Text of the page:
On a recent summer day in East Harlem, Alexander Keto stood on a ladder above a group of sixth graders playing basketball, aerosol can in hand.
Keto is spray-painting turquoise blue paint on P.S. 7’s brick exterior. The wall turns into an image of a West African woman up to her waist in water, her three children playing beside her. It’s a striking visual that stands over two stories tall next to the busy intersection of Lexington Avenue and 120th Street.
The inspiration behind the piece is Keto’s desire to forge a connection between Brazilians and their African heritage, as he saw the racial divides growing up in Sao Paolo. Most of his work is rooted in his Afro-Brazilian culture, and he wanted to show that education goes beyond the classroom.
“I wanted to show that before we talk about equality among people, we have to talk about making a connection with Mother Nature,” says Keto, 28. “Without water, there is no life. Without mother, there is no life. When we’re talking about education, we’re talking about life first.”
Keto’s mural is part of one of the largest single-issue mural projects the city has ever seen. Fifteen of them are being created across Harlem this summer to raise awareness for journalist Maziar Bahari’s Not A Crime campaign for educational access and press freedom around the world.
Bahari partnered with Street Art Anarchy, a New York-based art production group, to assemble a prominent collective of international artists, including Ricky Lee Gordon (South Africa), Keto (Brazil) and Harlem native, Franco the Great.
A central focus of the project is on the thousands of Baha’is, a religious minority in Iran, banned from school by authorities in the country simply because of their faith.
Bahari has experienced the Iranian government’s denial of the rights of its own citizens firsthand: He was featured in the film “Rosewater” directed by Jon Stewart, which documented his four-month imprisonment in Iran while working as a reporter for Newsweek. Now Bahari is focused on human rights.
“I’m not a Baha’i myself, but I was really moved by the peaceful resistance of Baha’is against the regime that is trying it’s best to get rid of the community by any means possible—through harassment, propaganda, torture, solitary confinement, you name it,” Bahari tells the Voice. “This is not something many people know about so it needed something different in terms of approach and permanence in order to gather public attention and spark conversation, and what is more permanent and public than street art?”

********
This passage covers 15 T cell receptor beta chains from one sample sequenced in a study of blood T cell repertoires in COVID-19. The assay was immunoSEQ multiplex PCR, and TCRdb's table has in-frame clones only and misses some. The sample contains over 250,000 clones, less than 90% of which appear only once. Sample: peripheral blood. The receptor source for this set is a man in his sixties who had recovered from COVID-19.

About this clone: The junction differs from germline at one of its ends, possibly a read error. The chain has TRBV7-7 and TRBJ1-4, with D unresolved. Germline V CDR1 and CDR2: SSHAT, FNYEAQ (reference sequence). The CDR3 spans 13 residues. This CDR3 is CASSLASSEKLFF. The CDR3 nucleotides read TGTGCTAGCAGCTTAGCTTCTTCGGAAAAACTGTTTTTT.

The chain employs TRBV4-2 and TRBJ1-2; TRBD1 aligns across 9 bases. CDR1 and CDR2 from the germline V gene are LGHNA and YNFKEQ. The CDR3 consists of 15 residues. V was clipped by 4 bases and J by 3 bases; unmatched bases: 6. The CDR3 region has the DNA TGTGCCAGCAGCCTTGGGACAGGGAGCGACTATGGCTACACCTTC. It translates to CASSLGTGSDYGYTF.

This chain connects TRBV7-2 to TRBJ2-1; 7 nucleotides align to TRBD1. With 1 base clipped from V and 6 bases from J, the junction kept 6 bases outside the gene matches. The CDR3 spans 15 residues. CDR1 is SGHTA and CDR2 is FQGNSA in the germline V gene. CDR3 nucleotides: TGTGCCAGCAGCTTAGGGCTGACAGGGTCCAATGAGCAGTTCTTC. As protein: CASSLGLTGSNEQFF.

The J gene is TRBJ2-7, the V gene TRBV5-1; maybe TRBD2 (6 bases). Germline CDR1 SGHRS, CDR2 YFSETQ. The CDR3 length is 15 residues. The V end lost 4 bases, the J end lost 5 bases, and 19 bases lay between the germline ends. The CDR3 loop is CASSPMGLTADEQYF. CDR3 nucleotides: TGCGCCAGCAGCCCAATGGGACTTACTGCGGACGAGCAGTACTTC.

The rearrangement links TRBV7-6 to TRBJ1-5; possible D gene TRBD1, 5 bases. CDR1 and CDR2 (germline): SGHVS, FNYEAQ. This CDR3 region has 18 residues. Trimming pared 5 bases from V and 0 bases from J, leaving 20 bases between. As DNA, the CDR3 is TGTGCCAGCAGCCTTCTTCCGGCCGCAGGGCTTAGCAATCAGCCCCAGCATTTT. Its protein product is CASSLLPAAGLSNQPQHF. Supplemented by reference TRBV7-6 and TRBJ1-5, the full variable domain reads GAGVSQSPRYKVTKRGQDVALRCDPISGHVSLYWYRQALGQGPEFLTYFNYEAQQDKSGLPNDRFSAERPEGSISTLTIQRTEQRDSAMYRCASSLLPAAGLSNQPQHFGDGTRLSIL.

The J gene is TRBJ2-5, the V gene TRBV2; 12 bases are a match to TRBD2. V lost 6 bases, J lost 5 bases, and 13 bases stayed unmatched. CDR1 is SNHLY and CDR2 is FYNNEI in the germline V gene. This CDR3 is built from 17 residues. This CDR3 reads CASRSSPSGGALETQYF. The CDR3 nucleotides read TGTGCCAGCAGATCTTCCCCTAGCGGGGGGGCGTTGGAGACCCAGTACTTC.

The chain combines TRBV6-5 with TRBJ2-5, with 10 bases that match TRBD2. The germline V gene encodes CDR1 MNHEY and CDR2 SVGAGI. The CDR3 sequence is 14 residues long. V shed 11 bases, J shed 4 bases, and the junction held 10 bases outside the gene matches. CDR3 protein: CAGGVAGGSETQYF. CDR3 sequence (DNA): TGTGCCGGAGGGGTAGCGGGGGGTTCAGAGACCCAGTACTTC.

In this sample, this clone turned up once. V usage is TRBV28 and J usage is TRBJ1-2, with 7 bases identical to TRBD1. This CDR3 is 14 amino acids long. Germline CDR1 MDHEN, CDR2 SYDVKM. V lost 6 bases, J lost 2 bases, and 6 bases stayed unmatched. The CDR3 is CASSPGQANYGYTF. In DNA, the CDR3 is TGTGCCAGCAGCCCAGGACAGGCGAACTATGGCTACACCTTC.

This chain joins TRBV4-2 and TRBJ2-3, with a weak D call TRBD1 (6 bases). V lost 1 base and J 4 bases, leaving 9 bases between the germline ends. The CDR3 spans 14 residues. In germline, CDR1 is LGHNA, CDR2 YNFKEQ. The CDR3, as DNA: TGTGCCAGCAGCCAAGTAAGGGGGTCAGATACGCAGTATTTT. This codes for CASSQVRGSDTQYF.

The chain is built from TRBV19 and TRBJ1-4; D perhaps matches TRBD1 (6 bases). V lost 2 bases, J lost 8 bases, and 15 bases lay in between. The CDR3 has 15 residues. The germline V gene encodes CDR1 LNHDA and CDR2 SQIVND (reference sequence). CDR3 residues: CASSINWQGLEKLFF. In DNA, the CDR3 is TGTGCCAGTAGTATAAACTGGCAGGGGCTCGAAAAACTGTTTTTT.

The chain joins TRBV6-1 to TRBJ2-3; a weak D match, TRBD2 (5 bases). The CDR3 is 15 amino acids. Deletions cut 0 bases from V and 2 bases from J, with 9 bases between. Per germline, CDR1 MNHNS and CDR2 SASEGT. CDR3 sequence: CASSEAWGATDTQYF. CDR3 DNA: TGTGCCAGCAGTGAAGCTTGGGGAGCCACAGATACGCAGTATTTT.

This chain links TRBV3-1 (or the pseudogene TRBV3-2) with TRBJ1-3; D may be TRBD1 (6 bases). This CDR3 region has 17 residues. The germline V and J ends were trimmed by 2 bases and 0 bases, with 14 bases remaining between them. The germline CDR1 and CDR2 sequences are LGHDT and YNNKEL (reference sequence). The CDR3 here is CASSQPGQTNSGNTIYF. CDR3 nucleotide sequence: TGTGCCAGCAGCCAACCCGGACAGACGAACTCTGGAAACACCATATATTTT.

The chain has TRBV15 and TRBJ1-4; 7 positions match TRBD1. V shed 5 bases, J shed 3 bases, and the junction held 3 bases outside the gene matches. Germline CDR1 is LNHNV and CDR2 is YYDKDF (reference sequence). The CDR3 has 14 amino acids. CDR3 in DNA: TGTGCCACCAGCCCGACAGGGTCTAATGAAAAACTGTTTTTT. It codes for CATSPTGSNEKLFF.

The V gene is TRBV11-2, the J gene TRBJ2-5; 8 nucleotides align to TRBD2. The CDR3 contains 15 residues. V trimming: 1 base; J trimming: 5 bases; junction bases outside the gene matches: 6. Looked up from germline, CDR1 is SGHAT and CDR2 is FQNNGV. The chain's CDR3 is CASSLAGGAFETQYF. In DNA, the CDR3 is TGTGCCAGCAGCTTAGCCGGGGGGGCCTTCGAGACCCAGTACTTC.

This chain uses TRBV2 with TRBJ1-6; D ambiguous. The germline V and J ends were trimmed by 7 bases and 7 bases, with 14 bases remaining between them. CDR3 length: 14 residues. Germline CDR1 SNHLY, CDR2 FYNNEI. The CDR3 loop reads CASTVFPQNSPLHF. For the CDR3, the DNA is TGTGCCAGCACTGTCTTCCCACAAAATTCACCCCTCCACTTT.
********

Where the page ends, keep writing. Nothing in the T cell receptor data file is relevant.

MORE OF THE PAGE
The discrimination against the Baha’is began following the Iranian revolution in 1979. While Christians, Jews, and Zoroastrians are generally unopposed in Iran, those of the monotheistic Baha’i faith have seen their businesses and places of worship shuttered, and have been banned from access to higher education, says Bahari.
Though the mural project began last year, the new additions this summer are geared toward the right to education. Saleem Vaillancourt, a Baha’i and the campaign coordinator for Not A Crime, says the artists have free reign to implement their visions.
“The artists have a great degree of latitude in what they paint so each mural doesn’t directly have to be about the denial of education, but they respond to the issue as they want,” says Vaillancourt. “Some are directly about the denial of education, and some of them are a lot more indirect.”
Another mural painted by prominent Australian artist Rone shows an Iranian Baha’i student, Nasim Biglari, reading a book. Biglari was banned from an Iranian university because of her beliefs. Her black and white portrait sits next to Storefront Academy, a tuition-free private in Harlem.
Current events shaped the content of South African artist Ricky Lee Gordon’s mural on the side of the legendary Faison Firehouse Theater on Hancock Place—one of the first murals unveiled in this year’s campaign.
“See the dove? The purple colors? Prince had died while the mural was being painted,” says George Faison, Tony Award-winner and founder of the theater. “It’s cemented in time on this wall, along with the message for peace, inclusion, and compassion. And the feedback I’ve heard about the mural has been overwhelming.”
Faison added, “It’s about identifying with each other’s shared struggles, hope for equality, and years of historical oppression—and there’s no better place to do this than in Harlem.”